Alaska Fisheries Interaction Team

The Status of Stocks and Multispecies Assessment Program, Fishery Interaction Team, was formed to investigate the effects of commercial fishing on top trophic level consumers.

Preparations are made for sorting a catch of walleye pollock and flatfish aboard the chartered fishing vessel Sea Storm

Preparations are made for sorting a catch of walleye pollock and flatfish aboard the chartered fishing vessel Sea Storm.

The Status of Stocks and Multispecies Assessment Program, Fishery Interaction Team, was formed to investigate the effects of commercial fishing on top trophic level consumers.  Members of the team are currently conducting studies to determine whether commercial fishing operations are capable of impacting the foraging success of Steller sea lions either through disturbance of prey schools or through direct competition for a common prey.  The present research focus is on the three major groundfish prey of sea lions: walleye pollock, Pacific cod and Atka mackerel.

The Fisheries Interaction Team investigates the potential effects of commercial fishing on sea lion prey fields in two ways.  First, by conducting field studies to directly examine the impact of fishing on sea lion prey fields and to evaluate the efficacy of trawl exclusion zones.  The impetus for this work is to evaluate the hypothesis that commercial fishing may reduce the availability of prey in localized areas.  The home range of a foraging Steller sea lion could be considered a localized area.  A reduction in prey availability may result from a reduction in prey abundance and/or a disruption in the spatial patterns of sea lion prey.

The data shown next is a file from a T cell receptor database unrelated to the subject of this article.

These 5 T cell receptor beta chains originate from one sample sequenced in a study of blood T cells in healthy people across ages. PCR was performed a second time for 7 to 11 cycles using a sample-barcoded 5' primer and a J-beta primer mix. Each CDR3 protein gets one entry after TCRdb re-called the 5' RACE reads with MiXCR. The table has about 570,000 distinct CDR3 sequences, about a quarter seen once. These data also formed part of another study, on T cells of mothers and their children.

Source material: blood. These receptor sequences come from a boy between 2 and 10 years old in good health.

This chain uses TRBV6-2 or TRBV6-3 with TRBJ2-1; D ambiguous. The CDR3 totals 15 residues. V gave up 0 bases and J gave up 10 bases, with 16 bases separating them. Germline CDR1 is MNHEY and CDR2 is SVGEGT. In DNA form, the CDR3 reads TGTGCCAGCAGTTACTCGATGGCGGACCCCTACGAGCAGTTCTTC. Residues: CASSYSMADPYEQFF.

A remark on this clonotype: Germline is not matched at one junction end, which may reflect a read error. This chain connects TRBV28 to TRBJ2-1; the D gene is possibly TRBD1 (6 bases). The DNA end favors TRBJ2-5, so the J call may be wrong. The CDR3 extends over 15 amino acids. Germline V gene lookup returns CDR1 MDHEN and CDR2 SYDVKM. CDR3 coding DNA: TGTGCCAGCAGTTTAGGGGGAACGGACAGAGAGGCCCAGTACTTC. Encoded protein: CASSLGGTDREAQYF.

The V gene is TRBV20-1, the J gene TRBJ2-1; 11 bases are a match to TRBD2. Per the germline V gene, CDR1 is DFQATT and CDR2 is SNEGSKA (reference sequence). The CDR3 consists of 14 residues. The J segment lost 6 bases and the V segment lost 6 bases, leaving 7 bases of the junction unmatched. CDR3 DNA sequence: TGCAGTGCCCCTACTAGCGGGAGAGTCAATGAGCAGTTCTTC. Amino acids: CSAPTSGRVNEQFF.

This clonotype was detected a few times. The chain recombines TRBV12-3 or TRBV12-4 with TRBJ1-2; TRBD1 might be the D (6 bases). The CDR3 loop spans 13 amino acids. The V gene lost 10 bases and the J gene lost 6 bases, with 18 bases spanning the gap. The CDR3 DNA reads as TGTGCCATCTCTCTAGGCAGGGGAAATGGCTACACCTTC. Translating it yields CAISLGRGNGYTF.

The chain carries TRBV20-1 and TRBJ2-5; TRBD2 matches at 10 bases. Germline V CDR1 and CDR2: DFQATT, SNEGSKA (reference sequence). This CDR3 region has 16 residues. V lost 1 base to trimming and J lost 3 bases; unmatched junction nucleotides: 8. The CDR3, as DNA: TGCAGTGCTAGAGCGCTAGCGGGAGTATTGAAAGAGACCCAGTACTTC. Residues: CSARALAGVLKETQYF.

The second way that the team investigates the potential effects of commercial fishing on sea lion prey is by studying fish abundance, distribution, behavior and life history at spatial scales relevant to sea lion foraging (tens of nautical miles).  This scale is much smaller than the spatial scales at which groundfish population dynamics are usually studied and at which stocks are assessed.  This information is needed to construct a localized, spatially-explicit model of sea lion prey field dynamics that can be used to predict spatial and temporal shifts in the distribution and abundance of sea lion prey and potential effects of fishing on these prey fields.  Studies of fish movement are a critical first step toward developing such a model.  For example, regulations that assume fish remain stationary may not be effective if small-scale fish distributions are fluid.  Likewise, localized consequences of fishing may be rendered undetectable using methods that assume that fish are stationary in time and place.  Studies of fish reproductive dynamics are needed to assess variability in spawning condition over space and time and thus to improve our understanding of the processes underlying fish movement.  In addition, spawning condition effects the nutritional value of prey seasonally.  Fish food habits and growth are also important components of a model of sea lion prey field dynamics.

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